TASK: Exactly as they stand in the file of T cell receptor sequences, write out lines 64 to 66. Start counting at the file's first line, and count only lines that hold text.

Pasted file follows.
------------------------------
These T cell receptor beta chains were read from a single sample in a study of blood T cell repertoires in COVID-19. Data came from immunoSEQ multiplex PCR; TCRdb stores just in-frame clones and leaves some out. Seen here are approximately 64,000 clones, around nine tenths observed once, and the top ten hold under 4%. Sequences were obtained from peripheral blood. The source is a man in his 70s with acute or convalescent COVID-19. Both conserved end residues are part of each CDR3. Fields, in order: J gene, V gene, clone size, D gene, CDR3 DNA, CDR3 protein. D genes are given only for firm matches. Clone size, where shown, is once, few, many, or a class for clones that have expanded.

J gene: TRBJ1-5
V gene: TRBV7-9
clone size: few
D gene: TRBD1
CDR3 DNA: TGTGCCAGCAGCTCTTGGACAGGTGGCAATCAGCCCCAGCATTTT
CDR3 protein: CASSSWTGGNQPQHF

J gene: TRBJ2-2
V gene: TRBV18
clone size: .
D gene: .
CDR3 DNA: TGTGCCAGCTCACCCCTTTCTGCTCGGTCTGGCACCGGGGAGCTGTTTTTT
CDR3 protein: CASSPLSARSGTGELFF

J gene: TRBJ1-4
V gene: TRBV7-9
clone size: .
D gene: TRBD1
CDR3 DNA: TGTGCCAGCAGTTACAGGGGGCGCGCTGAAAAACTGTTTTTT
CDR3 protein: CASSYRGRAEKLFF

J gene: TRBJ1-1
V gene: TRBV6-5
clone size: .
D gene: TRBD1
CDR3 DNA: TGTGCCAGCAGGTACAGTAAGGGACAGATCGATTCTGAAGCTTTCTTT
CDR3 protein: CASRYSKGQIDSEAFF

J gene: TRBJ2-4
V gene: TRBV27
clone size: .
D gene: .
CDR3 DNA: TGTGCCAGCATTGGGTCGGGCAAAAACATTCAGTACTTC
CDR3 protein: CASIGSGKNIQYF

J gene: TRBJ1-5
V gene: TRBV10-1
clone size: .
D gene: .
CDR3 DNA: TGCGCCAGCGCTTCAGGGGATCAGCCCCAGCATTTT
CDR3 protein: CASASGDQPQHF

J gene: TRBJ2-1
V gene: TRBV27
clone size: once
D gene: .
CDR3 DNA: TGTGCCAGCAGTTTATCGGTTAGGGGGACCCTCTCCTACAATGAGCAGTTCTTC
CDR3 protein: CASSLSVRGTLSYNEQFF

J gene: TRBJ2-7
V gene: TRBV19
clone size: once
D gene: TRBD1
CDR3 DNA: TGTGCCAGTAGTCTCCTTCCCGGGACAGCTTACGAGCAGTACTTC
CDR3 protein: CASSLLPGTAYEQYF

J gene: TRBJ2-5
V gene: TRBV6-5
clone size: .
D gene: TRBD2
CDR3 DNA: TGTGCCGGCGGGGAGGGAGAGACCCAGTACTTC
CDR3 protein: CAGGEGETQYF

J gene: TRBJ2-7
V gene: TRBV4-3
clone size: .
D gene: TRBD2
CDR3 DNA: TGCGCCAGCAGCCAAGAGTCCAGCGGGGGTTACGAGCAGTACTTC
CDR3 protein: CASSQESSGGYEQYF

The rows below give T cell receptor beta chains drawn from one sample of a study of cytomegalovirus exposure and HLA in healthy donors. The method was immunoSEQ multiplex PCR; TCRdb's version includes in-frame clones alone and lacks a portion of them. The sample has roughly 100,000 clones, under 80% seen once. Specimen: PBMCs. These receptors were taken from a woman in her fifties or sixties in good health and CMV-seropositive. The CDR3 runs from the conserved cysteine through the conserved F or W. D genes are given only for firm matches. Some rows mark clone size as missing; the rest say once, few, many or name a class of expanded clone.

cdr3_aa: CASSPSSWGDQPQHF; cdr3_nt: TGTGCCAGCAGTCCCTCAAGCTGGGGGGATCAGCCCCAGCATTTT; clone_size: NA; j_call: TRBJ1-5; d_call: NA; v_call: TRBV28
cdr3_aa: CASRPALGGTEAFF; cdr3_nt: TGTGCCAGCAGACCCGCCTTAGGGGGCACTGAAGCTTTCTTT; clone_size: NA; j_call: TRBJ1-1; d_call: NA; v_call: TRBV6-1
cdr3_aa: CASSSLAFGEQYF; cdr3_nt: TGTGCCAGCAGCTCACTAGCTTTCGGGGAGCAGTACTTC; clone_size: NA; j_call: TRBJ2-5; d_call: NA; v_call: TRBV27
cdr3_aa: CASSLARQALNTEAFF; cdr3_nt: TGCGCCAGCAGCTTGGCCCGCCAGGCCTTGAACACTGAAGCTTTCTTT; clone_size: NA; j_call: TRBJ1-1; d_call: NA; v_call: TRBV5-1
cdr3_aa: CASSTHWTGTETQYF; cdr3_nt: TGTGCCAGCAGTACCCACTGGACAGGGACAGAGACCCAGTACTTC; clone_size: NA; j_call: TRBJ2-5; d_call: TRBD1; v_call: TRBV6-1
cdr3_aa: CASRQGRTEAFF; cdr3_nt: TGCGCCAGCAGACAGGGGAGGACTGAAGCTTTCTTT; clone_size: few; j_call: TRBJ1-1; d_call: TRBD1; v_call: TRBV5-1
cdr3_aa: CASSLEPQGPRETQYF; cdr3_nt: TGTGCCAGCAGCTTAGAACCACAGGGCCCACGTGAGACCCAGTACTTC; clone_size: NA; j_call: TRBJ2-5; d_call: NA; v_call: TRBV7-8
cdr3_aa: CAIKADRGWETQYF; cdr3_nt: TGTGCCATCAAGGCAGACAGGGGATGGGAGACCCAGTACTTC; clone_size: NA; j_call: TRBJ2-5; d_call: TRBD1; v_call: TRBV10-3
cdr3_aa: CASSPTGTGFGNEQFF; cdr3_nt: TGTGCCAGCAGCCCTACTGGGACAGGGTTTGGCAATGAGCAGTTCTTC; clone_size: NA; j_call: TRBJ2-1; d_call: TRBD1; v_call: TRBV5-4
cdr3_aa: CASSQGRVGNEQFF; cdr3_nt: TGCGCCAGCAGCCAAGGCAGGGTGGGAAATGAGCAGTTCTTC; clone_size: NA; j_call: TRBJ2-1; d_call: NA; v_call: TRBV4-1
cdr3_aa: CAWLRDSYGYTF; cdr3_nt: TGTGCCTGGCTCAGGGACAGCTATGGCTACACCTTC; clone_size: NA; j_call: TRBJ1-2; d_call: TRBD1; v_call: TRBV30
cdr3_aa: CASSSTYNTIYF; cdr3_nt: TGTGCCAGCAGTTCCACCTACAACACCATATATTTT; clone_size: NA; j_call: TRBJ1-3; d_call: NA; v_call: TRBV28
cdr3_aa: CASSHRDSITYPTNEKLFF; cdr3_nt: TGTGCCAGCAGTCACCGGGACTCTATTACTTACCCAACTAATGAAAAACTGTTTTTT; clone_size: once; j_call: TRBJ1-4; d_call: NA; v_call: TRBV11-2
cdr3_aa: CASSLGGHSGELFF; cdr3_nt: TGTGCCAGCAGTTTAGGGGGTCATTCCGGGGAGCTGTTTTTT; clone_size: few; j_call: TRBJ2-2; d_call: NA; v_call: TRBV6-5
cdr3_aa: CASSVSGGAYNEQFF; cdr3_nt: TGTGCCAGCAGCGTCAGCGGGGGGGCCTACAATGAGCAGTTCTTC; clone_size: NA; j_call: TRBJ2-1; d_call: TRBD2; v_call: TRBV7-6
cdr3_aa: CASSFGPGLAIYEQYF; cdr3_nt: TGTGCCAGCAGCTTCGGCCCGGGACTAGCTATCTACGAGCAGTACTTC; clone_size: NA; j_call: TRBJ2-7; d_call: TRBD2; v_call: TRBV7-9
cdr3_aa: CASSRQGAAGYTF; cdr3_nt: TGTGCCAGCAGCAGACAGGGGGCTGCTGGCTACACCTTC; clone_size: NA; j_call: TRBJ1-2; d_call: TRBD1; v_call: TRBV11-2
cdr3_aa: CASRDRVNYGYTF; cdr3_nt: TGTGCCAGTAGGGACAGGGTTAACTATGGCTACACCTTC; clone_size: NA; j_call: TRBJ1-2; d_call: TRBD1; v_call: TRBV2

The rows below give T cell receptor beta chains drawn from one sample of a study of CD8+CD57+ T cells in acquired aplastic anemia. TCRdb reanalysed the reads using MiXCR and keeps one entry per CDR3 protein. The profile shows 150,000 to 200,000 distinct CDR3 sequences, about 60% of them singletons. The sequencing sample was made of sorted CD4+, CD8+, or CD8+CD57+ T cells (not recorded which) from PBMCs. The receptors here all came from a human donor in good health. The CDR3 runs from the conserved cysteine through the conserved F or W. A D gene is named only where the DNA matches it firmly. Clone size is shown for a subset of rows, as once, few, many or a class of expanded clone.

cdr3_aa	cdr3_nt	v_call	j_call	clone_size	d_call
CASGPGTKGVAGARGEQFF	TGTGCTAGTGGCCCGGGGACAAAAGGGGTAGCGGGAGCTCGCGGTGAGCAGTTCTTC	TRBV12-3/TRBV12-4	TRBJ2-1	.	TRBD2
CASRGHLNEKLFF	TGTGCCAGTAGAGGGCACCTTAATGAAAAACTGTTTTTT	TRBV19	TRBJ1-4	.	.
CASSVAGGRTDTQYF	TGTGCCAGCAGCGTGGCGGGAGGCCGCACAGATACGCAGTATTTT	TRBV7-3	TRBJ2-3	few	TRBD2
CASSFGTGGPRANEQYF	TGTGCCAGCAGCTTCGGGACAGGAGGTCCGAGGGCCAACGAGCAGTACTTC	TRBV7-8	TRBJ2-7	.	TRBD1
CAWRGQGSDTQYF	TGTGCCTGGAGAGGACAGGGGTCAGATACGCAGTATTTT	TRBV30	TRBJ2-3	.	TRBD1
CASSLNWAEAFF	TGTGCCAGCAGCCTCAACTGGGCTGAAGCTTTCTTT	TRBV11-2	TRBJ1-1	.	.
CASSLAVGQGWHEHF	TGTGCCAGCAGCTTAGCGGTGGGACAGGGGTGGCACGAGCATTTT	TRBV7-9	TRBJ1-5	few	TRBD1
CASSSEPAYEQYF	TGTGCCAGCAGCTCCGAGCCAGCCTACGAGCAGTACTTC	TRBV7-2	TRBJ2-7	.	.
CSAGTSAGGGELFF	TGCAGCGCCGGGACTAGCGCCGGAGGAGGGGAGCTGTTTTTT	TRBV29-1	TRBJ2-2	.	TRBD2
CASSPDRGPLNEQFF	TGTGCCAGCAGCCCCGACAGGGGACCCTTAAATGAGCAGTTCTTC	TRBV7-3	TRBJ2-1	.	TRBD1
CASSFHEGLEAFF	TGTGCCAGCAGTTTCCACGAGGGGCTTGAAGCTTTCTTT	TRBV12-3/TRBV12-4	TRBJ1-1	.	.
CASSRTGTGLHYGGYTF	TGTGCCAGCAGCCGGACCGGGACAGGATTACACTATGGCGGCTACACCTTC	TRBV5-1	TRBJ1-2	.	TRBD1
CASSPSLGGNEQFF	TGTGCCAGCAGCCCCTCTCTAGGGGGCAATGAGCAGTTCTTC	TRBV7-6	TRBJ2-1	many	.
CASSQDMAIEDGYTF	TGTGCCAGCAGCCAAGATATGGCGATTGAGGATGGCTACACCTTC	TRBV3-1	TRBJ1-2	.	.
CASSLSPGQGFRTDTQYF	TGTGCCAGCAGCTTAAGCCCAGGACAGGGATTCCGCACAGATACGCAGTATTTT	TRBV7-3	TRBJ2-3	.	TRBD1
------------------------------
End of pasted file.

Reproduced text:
cdr3_aa: CASRPALGGTEAFF; cdr3_nt: TGTGCCAGCAGACCCGCCTTAGGGGGCACTGAAGCTTTCTTT; clone_size: NA; j_call: TRBJ1-1; d_call: NA; v_call: TRBV6-1
cdr3_aa: CASSSLAFGEQYF; cdr3_nt: TGTGCCAGCAGCTCACTAGCTTTCGGGGAGCAGTACTTC; clone_size: NA; j_call: TRBJ2-5; d_call: NA; v_call: TRBV27
cdr3_aa: CASSLARQALNTEAFF; cdr3_nt: TGCGCCAGCAGCTTGGCCCGCCAGGCCTTGAACACTGAAGCTTTCTTT; clone_size: NA; j_call: TRBJ1-1; d_call: NA; v_call: TRBV5-1